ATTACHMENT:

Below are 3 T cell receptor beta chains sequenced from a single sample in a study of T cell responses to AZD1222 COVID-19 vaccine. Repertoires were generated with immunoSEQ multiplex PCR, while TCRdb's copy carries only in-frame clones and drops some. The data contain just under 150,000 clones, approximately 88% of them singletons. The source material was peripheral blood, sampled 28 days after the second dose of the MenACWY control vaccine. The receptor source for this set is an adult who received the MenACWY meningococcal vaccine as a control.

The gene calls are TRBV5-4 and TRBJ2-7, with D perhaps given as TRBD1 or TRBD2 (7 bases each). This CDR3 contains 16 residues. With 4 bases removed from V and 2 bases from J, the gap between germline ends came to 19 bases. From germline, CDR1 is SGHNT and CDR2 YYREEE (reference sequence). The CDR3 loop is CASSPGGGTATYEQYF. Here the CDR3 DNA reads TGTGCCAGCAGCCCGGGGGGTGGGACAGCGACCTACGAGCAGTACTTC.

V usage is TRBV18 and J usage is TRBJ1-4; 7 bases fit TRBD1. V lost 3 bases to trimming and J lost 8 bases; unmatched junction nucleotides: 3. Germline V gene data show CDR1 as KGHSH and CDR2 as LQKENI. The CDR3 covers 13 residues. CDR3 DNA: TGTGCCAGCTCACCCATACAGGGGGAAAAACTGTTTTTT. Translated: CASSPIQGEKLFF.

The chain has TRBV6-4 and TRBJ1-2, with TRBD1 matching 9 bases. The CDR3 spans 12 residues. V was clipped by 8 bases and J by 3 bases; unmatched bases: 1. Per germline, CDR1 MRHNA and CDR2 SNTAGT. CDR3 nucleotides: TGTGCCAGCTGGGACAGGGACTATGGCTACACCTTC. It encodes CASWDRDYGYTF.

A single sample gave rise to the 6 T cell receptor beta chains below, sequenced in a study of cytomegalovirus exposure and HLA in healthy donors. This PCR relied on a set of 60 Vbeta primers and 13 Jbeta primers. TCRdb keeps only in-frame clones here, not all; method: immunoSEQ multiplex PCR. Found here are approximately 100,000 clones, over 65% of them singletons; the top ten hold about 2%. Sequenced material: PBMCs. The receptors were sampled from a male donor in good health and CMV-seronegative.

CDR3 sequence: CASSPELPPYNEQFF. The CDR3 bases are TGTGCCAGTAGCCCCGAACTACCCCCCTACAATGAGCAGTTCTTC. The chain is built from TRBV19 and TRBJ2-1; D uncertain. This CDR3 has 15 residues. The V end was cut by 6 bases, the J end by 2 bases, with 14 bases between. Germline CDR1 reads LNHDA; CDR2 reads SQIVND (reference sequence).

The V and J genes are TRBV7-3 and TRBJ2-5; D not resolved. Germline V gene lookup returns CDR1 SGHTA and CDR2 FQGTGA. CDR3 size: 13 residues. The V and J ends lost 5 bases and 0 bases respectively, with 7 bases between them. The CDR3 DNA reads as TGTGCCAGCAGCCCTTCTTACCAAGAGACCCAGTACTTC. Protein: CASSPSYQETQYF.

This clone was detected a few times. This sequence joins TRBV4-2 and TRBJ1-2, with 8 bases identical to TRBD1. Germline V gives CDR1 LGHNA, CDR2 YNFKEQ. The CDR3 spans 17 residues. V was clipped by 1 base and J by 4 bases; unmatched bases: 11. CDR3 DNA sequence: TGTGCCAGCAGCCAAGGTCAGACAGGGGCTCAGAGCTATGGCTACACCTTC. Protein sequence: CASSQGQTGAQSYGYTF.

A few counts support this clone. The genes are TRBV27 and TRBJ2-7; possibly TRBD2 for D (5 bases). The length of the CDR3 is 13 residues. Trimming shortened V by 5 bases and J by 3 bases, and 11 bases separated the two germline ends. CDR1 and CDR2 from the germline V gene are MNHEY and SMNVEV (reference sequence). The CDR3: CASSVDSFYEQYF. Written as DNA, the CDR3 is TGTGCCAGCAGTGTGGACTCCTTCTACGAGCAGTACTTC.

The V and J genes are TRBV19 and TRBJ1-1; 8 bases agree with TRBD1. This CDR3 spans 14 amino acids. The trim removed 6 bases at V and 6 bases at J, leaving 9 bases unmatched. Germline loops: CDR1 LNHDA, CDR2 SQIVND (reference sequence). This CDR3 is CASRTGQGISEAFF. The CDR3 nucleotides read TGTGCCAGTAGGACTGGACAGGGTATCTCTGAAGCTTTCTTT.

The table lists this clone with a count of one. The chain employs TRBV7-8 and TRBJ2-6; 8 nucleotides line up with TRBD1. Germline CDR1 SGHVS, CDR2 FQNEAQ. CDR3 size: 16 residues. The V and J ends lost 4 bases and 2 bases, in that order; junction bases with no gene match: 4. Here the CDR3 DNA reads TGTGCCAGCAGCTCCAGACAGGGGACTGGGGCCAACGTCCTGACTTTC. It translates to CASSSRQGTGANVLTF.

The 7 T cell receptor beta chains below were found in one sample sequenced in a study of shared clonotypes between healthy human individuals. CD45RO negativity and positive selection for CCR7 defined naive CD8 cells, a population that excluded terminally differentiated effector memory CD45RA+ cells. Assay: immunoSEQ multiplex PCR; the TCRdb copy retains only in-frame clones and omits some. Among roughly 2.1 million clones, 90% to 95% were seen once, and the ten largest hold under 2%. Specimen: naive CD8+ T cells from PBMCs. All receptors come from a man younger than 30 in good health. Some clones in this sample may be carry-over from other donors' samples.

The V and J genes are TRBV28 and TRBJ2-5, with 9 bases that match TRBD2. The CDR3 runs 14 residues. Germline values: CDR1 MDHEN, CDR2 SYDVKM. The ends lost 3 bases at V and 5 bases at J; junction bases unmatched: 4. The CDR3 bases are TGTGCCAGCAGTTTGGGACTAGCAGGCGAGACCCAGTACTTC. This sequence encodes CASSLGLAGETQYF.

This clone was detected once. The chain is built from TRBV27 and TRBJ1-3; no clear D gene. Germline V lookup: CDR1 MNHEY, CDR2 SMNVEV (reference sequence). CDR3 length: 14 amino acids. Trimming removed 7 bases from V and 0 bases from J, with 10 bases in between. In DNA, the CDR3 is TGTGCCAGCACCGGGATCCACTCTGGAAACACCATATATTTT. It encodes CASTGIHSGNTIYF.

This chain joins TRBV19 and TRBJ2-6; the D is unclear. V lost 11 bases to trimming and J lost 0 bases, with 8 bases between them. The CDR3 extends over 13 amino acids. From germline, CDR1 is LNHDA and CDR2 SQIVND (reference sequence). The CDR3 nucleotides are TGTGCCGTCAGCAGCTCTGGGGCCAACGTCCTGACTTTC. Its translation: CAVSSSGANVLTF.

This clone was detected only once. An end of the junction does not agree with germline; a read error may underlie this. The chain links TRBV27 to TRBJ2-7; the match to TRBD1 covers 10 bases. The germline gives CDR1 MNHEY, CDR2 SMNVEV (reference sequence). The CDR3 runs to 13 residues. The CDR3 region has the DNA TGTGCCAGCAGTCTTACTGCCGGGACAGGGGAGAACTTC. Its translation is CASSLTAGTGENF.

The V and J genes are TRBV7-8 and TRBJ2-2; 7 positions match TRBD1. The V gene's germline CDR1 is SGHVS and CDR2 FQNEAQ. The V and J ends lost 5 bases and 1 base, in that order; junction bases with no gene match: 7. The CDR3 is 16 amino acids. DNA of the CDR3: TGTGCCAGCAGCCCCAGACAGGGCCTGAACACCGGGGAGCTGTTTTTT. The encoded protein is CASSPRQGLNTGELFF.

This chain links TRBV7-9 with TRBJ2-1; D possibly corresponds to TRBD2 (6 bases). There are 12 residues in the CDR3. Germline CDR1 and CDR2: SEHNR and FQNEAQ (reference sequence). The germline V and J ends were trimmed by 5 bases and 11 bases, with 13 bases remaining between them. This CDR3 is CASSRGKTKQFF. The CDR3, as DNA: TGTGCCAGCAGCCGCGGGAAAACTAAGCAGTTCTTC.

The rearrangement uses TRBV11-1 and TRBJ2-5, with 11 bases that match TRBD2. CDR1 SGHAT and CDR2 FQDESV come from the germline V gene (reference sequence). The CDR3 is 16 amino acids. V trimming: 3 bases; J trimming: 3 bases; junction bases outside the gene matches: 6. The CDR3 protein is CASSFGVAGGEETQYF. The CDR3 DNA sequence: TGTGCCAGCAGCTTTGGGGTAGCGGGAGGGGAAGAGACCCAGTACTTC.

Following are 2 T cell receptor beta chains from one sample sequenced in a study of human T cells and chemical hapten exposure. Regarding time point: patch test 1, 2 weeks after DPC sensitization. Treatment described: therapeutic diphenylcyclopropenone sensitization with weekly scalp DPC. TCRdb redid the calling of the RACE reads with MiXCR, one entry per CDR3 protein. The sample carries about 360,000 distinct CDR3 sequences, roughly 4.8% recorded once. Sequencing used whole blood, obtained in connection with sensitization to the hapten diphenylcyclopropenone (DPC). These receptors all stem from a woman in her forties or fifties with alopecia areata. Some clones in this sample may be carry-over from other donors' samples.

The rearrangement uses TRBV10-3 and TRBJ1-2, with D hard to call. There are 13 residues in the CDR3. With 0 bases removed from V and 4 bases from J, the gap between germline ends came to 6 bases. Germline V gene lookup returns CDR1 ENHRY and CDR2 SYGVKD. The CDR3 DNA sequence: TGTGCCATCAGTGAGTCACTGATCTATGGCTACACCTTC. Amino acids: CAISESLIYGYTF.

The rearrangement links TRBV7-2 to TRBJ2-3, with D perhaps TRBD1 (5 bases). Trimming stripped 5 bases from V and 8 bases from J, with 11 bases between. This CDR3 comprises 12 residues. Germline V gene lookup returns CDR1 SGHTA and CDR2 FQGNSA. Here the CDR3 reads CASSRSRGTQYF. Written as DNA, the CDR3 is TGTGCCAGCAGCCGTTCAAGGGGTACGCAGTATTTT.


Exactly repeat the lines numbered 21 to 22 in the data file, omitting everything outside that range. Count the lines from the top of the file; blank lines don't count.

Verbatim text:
The rearrangement uses TRBV10-3 and TRBJ1-2, with D hard to call. There are 13 residues in the CDR3. With 0 bases removed from V and 4 bases from J, the gap between germline ends came to 6 bases. Germline V gene lookup returns CDR1 ENHRY and CDR2 SYGVKD. The CDR3 DNA sequence: TGTGCCATCAGTGAGTCACTGATCTATGGCTACACCTTC. Amino acids: CAISESLIYGYTF.

The rearrangement links TRBV7-2 to TRBJ2-3, with D perhaps TRBD1 (5 bases). Trimming stripped 5 bases from V and 8 bases from J, with 11 bases between. This CDR3 comprises 12 residues. Germline V gene lookup returns CDR1 SGHTA and CDR2 FQGNSA. Here the CDR3 reads CASSRSRGTQYF. Written as DNA, the CDR3 is TGTGCCAGCAGCCGTTCAAGGGGTACGCAGTATTTT.